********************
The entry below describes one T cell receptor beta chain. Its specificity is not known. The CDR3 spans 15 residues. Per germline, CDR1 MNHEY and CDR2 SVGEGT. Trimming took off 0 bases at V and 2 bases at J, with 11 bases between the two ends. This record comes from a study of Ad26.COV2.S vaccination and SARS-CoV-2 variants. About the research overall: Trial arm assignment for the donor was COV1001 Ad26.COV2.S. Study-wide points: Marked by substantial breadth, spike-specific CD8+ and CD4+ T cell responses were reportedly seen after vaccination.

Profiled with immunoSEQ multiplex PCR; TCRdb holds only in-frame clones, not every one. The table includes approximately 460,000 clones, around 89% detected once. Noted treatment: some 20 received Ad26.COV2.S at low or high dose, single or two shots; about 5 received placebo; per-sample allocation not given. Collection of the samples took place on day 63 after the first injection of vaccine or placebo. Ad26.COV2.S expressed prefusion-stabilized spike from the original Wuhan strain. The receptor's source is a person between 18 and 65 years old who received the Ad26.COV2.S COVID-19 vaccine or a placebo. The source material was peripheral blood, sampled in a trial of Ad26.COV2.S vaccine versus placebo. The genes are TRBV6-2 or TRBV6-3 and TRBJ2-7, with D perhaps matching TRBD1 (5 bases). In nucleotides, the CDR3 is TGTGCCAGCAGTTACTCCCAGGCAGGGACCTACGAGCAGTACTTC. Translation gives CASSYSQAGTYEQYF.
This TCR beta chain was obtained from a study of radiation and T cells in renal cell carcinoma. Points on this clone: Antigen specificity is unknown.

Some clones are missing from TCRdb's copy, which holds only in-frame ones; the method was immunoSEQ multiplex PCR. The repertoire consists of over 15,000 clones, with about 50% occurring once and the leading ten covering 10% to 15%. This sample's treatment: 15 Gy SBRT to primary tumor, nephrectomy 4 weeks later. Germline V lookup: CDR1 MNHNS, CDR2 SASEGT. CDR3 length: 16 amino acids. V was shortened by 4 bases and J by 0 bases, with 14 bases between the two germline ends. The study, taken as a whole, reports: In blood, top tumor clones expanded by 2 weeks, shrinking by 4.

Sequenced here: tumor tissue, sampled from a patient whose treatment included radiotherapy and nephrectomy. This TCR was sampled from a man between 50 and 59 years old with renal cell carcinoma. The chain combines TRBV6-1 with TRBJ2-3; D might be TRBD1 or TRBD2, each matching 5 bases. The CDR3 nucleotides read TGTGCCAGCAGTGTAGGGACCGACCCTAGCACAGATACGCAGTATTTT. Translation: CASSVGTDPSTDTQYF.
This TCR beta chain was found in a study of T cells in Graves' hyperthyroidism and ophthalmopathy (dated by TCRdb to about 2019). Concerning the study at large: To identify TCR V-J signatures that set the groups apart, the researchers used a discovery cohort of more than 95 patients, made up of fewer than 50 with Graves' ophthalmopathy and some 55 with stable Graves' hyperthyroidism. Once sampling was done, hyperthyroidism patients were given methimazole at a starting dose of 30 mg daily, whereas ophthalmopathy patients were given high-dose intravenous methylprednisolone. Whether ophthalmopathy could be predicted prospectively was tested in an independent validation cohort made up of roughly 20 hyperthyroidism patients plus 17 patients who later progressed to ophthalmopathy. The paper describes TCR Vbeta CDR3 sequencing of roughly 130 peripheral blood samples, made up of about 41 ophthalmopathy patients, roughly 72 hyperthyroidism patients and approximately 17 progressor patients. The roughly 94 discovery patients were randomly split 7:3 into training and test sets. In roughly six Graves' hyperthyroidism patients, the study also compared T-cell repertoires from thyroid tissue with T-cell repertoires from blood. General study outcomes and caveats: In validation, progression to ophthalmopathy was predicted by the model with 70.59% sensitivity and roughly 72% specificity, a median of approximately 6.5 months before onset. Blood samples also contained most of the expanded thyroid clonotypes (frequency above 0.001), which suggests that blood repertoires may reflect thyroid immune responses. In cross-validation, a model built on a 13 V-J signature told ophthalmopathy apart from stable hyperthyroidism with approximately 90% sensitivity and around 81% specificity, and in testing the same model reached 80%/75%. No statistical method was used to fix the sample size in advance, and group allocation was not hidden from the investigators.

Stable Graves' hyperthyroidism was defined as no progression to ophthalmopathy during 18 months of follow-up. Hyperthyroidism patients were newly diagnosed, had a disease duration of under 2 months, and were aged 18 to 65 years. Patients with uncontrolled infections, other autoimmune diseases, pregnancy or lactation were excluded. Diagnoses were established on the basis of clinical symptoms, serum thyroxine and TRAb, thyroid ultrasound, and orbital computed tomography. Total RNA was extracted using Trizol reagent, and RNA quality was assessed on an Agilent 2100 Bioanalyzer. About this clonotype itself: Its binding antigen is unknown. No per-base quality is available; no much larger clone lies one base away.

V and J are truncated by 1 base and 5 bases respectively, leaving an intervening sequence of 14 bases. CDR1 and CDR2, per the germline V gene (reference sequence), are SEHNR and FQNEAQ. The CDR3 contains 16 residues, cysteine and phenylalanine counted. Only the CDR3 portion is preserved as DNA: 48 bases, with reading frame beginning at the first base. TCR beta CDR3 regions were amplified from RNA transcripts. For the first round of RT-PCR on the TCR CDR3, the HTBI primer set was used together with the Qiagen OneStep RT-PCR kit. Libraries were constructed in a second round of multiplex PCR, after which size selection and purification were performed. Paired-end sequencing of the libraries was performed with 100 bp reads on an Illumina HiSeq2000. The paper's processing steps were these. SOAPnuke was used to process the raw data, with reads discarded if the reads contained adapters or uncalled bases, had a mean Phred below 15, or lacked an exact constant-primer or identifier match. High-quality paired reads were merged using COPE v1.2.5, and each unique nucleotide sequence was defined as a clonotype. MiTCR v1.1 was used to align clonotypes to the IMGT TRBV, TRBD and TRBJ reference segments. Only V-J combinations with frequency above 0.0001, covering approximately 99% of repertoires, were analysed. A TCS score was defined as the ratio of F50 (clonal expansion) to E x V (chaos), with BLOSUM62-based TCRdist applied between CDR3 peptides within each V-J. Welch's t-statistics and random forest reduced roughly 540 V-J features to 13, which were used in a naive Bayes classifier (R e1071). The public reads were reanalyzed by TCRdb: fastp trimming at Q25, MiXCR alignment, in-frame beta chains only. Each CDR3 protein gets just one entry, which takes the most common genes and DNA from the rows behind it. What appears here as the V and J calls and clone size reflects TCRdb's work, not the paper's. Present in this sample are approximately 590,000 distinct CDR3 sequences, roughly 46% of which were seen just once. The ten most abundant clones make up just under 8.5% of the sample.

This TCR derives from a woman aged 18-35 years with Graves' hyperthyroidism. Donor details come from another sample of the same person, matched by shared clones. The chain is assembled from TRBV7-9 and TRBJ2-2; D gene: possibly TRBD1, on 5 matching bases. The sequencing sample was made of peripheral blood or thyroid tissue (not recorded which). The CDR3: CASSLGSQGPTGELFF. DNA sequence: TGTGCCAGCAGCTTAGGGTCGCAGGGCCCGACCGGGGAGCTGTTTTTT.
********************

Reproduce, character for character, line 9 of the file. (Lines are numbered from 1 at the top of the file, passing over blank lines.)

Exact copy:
This TCR derives from a woman aged 18-35 years with Graves' hyperthyroidism. Donor details come from another sample of the same person, matched by shared clones. The chain is assembled from TRBV7-9 and TRBJ2-2; D gene: possibly TRBD1, on 5 matching bases. The sequencing sample was made of peripheral blood or thyroid tissue (not recorded which). The CDR3: CASSLGSQGPTGELFF. DNA sequence: TGTGCCAGCAGCTTAGGGTCGCAGGGCCCGACCGGGGAGCTGTTTTTT.